Jonny Bairstow has reiterated his desire to play Tests and said that he has never felt any temptation to put all of his focus on white-ball cricket after hitting 82 off 41 balls in the second one ODI against Ireland.
Bairstow continued his abnormal run of 50-over form in an England shirt on Saturday, equalling the record for England’s fastest ODI half-century when he whacked the 21st ball of his innings over long-off for six. All through his day’s work, he also passed 3000 ODI runs, equalling Joe Root’s England record in doing so in his 72nd innings.
Since he used to be handed a chance to open with Jason Roy following Alex Hales’ post-Bristol omission in September 2017, Bairstow has averaged 50.36 and scored at 6.72 runs per over in ODI cricket, a 49-innings stretch which includes nine 100s and seven 50s. His record against spin in that time is especially belligerent: he scores at 7.33 runs per over against it, averaging 82.2 runs per dismissal.
And yet coming into this series, Bairstow had stated his intention to use the three ODIs as the start of his “journey” to receive back into Test-match contention.
“[A Test recall] is my burning ambition but the only way I am going to do this is to score runs, starting in this ODI series, [and] to retain mannered,” he told Sky. “I’m confidently going back to Yorkshire to play two four-day games in between this and the T20s. So yeah, the journey to confidently get back into contention for that starts here.”
Bairstow has played only one Test since final summer’s Ashes series, making 1 and 9 in the Boxing Day Test at Centurion which Ollie Pope missed through illness. He had been left out of the side for the tour of New Zealand before Christmas, and used to be omitted from the squad that travelled to Sri Lanka immediately before the Covid-19 pandemic struck.
Since then, he used to be a part of England’s enlarged training group ahead of their series against West Indies, but transferred across to the white-ball bubble when it became lucid that he would not make the XI for the first Test. He hopes to play a handful of Willis Trophy games for Yorkshire before England’s deliberate white-ball series against Australia in September, and said on Saturday that he used to be desperate to put himself “back in the shop window” for selection.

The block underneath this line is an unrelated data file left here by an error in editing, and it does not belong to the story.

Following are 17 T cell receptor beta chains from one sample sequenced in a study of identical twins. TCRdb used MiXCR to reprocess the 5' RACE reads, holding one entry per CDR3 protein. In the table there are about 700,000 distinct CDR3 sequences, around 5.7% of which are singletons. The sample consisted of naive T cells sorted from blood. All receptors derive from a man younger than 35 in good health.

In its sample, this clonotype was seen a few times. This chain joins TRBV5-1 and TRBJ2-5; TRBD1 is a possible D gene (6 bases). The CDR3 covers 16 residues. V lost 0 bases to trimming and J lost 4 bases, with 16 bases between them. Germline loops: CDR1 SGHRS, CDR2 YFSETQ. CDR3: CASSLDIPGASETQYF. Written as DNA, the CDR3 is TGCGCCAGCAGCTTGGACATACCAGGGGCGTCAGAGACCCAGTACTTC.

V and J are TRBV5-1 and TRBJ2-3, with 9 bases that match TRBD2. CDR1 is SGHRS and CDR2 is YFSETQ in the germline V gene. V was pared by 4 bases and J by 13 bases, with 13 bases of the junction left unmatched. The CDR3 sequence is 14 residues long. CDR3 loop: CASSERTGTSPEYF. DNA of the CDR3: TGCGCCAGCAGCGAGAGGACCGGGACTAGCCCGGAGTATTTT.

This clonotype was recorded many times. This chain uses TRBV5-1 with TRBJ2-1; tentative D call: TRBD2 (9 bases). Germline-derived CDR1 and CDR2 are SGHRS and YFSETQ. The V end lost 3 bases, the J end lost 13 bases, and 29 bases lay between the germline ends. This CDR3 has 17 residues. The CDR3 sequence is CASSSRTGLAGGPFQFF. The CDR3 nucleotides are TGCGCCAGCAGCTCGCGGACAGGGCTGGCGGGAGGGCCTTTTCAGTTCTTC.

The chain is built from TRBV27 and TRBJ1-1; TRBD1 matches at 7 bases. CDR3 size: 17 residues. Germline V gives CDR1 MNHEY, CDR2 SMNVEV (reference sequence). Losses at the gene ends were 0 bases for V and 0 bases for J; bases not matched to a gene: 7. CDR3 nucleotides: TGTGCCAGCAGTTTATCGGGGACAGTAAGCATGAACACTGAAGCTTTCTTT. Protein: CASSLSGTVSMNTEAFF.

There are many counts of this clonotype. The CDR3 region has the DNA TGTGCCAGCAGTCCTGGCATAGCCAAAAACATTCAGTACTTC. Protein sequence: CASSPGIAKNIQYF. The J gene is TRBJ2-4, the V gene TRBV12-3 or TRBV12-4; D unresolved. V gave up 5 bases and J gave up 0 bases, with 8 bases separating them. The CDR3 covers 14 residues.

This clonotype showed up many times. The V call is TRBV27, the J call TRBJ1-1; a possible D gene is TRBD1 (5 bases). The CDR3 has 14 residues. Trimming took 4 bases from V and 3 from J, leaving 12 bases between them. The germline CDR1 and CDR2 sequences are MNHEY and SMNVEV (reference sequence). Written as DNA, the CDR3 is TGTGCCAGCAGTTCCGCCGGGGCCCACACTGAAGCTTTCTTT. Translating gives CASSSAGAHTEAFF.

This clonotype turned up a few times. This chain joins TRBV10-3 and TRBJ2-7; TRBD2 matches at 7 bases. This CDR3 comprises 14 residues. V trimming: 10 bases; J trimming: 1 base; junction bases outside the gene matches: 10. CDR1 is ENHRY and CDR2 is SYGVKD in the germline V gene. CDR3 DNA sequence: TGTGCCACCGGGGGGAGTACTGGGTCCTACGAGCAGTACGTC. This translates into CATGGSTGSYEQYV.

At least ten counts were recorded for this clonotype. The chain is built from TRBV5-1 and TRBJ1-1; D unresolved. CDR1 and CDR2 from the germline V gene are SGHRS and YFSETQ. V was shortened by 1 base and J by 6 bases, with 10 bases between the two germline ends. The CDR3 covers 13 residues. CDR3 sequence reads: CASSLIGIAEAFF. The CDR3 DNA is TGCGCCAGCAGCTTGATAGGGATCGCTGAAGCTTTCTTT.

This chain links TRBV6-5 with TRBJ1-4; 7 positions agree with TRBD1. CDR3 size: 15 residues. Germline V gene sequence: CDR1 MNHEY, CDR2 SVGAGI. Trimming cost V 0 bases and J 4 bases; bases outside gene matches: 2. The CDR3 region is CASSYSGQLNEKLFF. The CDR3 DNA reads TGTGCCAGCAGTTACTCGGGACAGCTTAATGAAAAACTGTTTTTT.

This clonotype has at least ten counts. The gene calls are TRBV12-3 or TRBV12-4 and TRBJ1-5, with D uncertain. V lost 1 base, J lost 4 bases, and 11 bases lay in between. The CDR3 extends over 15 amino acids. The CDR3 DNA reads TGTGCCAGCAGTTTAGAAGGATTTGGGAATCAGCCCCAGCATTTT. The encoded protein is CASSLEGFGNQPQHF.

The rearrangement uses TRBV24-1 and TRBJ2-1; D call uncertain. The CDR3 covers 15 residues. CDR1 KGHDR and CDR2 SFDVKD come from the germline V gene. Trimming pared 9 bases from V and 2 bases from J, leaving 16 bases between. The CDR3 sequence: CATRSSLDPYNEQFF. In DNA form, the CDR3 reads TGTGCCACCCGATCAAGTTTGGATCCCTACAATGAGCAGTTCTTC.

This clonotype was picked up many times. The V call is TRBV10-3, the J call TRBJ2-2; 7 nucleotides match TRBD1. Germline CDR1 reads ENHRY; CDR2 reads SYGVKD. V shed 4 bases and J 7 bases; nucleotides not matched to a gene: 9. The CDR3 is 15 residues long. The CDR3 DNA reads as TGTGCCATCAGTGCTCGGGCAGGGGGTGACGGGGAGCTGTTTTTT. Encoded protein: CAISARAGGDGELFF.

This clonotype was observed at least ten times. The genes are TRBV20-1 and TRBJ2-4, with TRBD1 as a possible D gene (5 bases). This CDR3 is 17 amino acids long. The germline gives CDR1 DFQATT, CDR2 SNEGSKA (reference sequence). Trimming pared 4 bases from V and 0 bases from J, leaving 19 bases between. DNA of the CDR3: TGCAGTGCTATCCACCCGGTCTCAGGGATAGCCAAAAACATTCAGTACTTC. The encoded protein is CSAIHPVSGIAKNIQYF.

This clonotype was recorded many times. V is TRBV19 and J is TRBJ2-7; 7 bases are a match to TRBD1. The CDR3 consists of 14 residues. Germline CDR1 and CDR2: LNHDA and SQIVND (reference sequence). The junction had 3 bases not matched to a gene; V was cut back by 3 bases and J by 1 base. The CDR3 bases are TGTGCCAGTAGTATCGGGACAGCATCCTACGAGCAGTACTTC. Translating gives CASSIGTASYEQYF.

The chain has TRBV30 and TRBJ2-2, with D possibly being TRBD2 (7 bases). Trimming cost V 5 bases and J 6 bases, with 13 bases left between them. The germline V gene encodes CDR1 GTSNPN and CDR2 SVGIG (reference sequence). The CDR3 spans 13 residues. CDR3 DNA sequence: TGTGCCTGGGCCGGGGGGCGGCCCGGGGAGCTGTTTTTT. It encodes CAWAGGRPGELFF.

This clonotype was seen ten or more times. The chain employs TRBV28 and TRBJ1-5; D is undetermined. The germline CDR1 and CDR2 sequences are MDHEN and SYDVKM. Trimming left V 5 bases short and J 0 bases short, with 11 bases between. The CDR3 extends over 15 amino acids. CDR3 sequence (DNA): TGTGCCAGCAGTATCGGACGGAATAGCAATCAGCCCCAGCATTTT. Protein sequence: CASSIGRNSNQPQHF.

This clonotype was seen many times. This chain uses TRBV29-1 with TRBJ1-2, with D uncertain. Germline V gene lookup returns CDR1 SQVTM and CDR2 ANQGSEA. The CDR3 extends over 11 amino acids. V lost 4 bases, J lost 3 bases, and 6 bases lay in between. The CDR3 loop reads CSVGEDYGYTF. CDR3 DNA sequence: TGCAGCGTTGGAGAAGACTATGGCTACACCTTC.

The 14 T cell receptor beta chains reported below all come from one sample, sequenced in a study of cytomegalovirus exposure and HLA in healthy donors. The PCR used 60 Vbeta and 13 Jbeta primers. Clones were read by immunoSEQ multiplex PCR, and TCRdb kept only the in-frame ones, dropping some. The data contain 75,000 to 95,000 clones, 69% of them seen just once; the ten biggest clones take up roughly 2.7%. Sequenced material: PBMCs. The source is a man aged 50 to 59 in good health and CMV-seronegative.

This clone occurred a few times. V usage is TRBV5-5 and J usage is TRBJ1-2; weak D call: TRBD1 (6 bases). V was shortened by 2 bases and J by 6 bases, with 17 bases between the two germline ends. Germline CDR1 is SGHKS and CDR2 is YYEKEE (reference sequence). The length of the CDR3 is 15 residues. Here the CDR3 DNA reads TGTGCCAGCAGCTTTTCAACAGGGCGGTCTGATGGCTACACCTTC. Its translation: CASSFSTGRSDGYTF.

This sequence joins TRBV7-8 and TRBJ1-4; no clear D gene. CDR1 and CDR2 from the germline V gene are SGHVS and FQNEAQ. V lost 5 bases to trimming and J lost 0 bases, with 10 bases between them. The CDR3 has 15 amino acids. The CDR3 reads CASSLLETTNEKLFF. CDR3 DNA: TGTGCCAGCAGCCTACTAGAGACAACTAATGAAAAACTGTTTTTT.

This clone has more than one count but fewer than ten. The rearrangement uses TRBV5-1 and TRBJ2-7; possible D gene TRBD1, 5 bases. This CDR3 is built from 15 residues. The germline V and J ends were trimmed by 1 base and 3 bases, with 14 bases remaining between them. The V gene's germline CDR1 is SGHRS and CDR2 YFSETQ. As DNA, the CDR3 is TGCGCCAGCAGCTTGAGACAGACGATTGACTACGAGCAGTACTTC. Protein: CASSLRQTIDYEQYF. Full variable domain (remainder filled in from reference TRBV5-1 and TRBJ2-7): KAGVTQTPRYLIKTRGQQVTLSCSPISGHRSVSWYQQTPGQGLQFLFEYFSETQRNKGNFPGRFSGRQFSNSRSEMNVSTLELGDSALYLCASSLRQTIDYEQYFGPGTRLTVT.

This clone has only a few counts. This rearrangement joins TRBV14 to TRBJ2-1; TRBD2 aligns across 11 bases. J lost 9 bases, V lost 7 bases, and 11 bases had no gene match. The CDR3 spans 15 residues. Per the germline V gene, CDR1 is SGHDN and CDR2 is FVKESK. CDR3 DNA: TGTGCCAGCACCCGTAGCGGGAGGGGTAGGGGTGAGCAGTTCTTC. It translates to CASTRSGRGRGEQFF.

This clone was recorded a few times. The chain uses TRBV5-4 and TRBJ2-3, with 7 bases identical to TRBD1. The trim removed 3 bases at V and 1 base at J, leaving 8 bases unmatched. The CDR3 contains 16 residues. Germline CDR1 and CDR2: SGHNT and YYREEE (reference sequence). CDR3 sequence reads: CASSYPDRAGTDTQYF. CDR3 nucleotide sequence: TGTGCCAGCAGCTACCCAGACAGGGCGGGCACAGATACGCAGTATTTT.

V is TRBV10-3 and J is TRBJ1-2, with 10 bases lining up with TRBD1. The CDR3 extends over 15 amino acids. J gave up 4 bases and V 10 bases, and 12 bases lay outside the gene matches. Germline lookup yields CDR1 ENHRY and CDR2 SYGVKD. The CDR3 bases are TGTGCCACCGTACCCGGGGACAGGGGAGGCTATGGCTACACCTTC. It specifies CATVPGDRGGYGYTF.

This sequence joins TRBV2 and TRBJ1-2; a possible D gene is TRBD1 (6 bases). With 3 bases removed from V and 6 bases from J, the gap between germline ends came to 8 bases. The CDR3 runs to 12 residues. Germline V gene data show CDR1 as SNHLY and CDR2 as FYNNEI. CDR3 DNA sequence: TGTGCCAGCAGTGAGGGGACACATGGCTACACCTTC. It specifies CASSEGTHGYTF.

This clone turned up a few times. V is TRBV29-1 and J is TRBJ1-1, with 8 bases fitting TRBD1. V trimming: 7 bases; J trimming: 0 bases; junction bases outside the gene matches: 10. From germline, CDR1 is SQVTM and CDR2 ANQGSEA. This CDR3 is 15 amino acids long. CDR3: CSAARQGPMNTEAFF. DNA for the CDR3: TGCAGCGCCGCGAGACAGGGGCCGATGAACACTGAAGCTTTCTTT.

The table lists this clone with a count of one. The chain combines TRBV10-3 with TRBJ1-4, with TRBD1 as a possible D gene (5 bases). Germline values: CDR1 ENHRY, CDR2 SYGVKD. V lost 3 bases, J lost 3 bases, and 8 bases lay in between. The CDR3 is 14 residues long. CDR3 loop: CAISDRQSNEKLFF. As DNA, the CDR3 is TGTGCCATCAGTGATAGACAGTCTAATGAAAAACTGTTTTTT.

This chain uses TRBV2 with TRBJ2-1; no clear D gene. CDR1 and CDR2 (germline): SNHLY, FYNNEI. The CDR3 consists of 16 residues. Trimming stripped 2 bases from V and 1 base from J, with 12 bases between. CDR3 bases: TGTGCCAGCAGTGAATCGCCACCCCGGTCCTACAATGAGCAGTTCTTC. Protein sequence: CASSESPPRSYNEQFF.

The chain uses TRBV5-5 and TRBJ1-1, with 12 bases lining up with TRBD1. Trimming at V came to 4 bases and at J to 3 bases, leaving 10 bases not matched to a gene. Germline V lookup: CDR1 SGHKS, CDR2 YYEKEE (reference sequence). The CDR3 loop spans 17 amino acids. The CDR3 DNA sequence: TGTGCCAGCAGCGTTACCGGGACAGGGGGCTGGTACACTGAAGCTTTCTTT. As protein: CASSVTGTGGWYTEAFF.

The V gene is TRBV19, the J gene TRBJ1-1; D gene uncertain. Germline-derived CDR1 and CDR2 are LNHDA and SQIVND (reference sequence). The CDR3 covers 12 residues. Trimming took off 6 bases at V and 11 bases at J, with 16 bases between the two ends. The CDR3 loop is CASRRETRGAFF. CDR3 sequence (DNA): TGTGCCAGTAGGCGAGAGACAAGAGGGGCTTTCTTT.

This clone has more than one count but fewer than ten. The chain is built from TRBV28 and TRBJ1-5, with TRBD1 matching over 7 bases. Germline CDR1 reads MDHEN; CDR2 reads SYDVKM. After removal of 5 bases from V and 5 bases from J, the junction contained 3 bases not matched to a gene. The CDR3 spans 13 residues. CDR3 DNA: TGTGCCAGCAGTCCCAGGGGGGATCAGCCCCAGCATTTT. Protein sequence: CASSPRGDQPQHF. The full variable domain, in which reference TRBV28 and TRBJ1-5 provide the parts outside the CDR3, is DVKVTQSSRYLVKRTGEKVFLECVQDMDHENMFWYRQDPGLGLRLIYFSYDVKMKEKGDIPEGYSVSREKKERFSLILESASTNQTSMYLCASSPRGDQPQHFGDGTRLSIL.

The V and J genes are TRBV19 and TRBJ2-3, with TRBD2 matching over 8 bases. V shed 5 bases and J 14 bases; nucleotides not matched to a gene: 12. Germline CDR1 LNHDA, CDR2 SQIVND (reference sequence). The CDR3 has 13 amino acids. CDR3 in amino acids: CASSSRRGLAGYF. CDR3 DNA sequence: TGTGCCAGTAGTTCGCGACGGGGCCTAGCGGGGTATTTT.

Jonny Bairstow bludgeons a pull shot Getty Images
“I’ve worked tough with my Test and red-ball stuff leading into the camp,” he said. “I’m here playing white-ball cricket. Obviously you’re actually pleased for the guys that have gone and won that Test series after being 1-0 down. That takes a large number of guts, so it used to be great to see them win that series.
“I will be going back and playing for Yorkshire in the four-day comp. I will be trying my best – that’s all I will be able to do to put myself back in the shop window to be selected in the Test squad again.
“I’m concentrating on scoring runs, and I will try and get a large number of them here. Down the line, what happens, happens. I will go back to Yorkshire next week, and confidently play Notts next week or the week after. I’m just concentrating on playing my cricket, not taking a look too far ahead.”
Chasing a below-par 213 target on a used pitch, Bairstow flew out of the blocks on Saturday, hitting 14 fours and two sixes in an innings that showed him at somewhere close his best. He admitted that he felt some extra responsibility in the absence of Joe Root, Ben Stokes and Jos Buttler from the standard ODI batting line-up, but said that used to be not something that fazed him.
“If you find yourself chasing rather lower scores on a pitch that is probably not coming on as much, I think it may be rather tricky, depending on how the start is,” he said. “The way Jason [Roy] and I have gone approximately it prior to now has been to play as naturally as imaginable – we’ve gone approximately it in a way that we would chase a larger score.
“I’d have liked to have gone on and seen it home, but the manner we’re playing in, we wish to retain going with that. You wish to have to be in the market in the middle, and confidently thriving on the pressure and the responsibility. You wish to have to be setting the usual for the guys that are coming into the side… confidently that feeds down into the guys that are playing their first few games.”
There are occasions when you’ll’t help but wonder if Bairstow would make life easier for himself whether he gave up his Test dream and instead focused on securing his status as probably the most best white-ball batsmen on the planet, thrashing boundaries in T20 leagues and putting his name alongside Buttler and Eoin Morgan as one of England’s contemporary one-day greats.
Is it something that has ever crossed his brain, you might wonder? “No, to be rather sincere with you,” used to be his snappy reply.